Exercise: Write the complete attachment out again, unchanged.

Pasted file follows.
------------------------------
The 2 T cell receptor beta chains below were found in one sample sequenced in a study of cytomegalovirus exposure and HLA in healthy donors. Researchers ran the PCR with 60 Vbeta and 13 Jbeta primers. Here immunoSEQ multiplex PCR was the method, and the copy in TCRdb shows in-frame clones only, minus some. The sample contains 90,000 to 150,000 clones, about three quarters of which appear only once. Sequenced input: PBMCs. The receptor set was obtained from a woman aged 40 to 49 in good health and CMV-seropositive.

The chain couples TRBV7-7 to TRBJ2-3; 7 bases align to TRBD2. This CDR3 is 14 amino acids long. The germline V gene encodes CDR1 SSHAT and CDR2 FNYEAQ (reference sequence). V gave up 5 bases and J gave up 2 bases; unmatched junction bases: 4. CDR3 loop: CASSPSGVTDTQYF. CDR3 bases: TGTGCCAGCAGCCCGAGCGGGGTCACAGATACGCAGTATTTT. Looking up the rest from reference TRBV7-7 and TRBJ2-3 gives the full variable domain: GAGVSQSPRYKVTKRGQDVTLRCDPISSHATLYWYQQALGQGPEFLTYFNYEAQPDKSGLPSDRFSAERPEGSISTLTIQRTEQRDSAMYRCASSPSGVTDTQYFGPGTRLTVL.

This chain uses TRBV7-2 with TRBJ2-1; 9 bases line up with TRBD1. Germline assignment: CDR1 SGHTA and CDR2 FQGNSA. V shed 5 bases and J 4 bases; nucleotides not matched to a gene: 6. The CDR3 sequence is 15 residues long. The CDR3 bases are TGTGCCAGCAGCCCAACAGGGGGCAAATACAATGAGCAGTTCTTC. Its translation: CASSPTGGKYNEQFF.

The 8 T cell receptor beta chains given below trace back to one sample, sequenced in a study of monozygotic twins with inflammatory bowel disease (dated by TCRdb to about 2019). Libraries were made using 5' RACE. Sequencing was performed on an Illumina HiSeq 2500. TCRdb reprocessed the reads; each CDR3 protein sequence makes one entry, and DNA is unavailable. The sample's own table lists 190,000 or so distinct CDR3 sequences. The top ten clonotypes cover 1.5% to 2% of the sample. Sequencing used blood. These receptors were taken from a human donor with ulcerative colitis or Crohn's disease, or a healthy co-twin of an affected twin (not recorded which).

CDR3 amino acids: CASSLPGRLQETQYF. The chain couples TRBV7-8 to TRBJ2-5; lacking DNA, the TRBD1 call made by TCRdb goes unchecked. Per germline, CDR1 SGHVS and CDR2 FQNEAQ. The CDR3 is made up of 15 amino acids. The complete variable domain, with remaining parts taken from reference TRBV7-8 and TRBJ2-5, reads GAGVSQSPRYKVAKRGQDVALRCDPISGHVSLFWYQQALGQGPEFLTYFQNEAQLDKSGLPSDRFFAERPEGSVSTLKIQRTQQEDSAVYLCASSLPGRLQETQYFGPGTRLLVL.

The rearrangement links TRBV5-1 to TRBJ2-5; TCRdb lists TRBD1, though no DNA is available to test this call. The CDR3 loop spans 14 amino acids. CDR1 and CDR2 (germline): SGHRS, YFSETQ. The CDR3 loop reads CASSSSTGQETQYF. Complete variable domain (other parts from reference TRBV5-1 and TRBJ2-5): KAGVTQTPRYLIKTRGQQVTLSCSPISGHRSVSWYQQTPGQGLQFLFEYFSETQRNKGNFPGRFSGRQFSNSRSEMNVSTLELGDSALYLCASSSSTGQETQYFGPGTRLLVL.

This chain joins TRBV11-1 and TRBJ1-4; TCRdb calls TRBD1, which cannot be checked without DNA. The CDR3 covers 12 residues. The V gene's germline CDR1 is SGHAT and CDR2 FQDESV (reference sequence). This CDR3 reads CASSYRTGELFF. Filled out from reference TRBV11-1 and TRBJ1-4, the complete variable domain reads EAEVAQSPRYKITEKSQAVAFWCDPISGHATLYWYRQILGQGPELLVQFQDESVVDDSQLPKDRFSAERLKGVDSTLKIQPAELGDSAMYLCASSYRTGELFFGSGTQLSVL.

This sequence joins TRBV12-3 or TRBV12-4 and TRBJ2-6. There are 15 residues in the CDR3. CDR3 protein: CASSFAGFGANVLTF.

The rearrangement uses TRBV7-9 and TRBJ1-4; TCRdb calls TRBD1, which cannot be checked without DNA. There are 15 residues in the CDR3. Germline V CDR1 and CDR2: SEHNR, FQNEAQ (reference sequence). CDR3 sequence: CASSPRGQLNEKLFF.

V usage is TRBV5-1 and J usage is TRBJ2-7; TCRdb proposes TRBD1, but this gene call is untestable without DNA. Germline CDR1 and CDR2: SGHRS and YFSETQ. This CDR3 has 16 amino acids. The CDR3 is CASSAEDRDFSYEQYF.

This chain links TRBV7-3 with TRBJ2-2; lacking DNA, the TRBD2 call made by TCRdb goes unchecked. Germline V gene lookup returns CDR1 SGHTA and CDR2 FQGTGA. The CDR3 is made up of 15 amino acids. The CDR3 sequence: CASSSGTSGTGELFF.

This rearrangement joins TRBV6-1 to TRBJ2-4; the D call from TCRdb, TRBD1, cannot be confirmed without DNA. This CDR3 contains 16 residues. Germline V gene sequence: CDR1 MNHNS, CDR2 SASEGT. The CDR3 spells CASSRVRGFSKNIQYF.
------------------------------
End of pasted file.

The 2 T cell receptor beta chains below were found in one sample sequenced in a study of cytomegalovirus exposure and HLA in healthy donors. Researchers ran the PCR with 60 Vbeta and 13 Jbeta primers. Here immunoSEQ multiplex PCR was the method, and the copy in TCRdb shows in-frame clones only, minus some. The sample contains 90,000 to 150,000 clones, about three quarters of which appear only once. Sequenced input: PBMCs. The receptor set was obtained from a woman aged 40 to 49 in good health and CMV-seropositive.

The chain couples TRBV7-7 to TRBJ2-3; 7 bases align to TRBD2. This CDR3 is 14 amino acids long. The germline V gene encodes CDR1 SSHAT and CDR2 FNYEAQ (reference sequence). V gave up 5 bases and J gave up 2 bases; unmatched junction bases: 4. CDR3 loop: CASSPSGVTDTQYF. CDR3 bases: TGTGCCAGCAGCCCGAGCGGGGTCACAGATACGCAGTATTTT. Looking up the rest from reference TRBV7-7 and TRBJ2-3 gives the full variable domain: GAGVSQSPRYKVTKRGQDVTLRCDPISSHATLYWYQQALGQGPEFLTYFNYEAQPDKSGLPSDRFSAERPEGSISTLTIQRTEQRDSAMYRCASSPSGVTDTQYFGPGTRLTVL.

This chain uses TRBV7-2 with TRBJ2-1; 9 bases line up with TRBD1. Germline assignment: CDR1 SGHTA and CDR2 FQGNSA. V shed 5 bases and J 4 bases; nucleotides not matched to a gene: 6. The CDR3 sequence is 15 residues long. The CDR3 bases are TGTGCCAGCAGCCCAACAGGGGGCAAATACAATGAGCAGTTCTTC. Its translation: CASSPTGGKYNEQFF.

The 8 T cell receptor beta chains given below trace back to one sample, sequenced in a study of monozygotic twins with inflammatory bowel disease (dated by TCRdb to about 2019). Libraries were made using 5' RACE. Sequencing was performed on an Illumina HiSeq 2500. TCRdb reprocessed the reads; each CDR3 protein sequence makes one entry, and DNA is unavailable. The sample's own table lists 190,000 or so distinct CDR3 sequences. The top ten clonotypes cover 1.5% to 2% of the sample. Sequencing used blood. These receptors were taken from a human donor with ulcerative colitis or Crohn's disease, or a healthy co-twin of an affected twin (not recorded which).

CDR3 amino acids: CASSLPGRLQETQYF. The chain couples TRBV7-8 to TRBJ2-5; lacking DNA, the TRBD1 call made by TCRdb goes unchecked. Per germline, CDR1 SGHVS and CDR2 FQNEAQ. The CDR3 is made up of 15 amino acids. The complete variable domain, with remaining parts taken from reference TRBV7-8 and TRBJ2-5, reads GAGVSQSPRYKVAKRGQDVALRCDPISGHVSLFWYQQALGQGPEFLTYFQNEAQLDKSGLPSDRFFAERPEGSVSTLKIQRTQQEDSAVYLCASSLPGRLQETQYFGPGTRLLVL.

The rearrangement links TRBV5-1 to TRBJ2-5; TCRdb lists TRBD1, though no DNA is available to test this call. The CDR3 loop spans 14 amino acids. CDR1 and CDR2 (germline): SGHRS, YFSETQ. The CDR3 loop reads CASSSSTGQETQYF. Complete variable domain (other parts from reference TRBV5-1 and TRBJ2-5): KAGVTQTPRYLIKTRGQQVTLSCSPISGHRSVSWYQQTPGQGLQFLFEYFSETQRNKGNFPGRFSGRQFSNSRSEMNVSTLELGDSALYLCASSSSTGQETQYFGPGTRLLVL.

This chain joins TRBV11-1 and TRBJ1-4; TCRdb calls TRBD1, which cannot be checked without DNA. The CDR3 covers 12 residues. The V gene's germline CDR1 is SGHAT and CDR2 FQDESV (reference sequence). This CDR3 reads CASSYRTGELFF. Filled out from reference TRBV11-1 and TRBJ1-4, the complete variable domain reads EAEVAQSPRYKITEKSQAVAFWCDPISGHATLYWYRQILGQGPELLVQFQDESVVDDSQLPKDRFSAERLKGVDSTLKIQPAELGDSAMYLCASSYRTGELFFGSGTQLSVL.

This sequence joins TRBV12-3 or TRBV12-4 and TRBJ2-6. There are 15 residues in the CDR3. CDR3 protein: CASSFAGFGANVLTF.

The rearrangement uses TRBV7-9 and TRBJ1-4; TCRdb calls TRBD1, which cannot be checked without DNA. There are 15 residues in the CDR3. Germline V CDR1 and CDR2: SEHNR, FQNEAQ (reference sequence). CDR3 sequence: CASSPRGQLNEKLFF.

V usage is TRBV5-1 and J usage is TRBJ2-7; TCRdb proposes TRBD1, but this gene call is untestable without DNA. Germline CDR1 and CDR2: SGHRS and YFSETQ. This CDR3 has 16 amino acids. The CDR3 is CASSAEDRDFSYEQYF.

This chain links TRBV7-3 with TRBJ2-2; lacking DNA, the TRBD2 call made by TCRdb goes unchecked. Germline V gene lookup returns CDR1 SGHTA and CDR2 FQGTGA. The CDR3 is made up of 15 amino acids. The CDR3 sequence: CASSSGTSGTGELFF.

This rearrangement joins TRBV6-1 to TRBJ2-4; the D call from TCRdb, TRBD1, cannot be confirmed without DNA. This CDR3 contains 16 residues. Germline V gene sequence: CDR1 MNHNS, CDR2 SASEGT. The CDR3 spells CASSRVRGFSKNIQYF.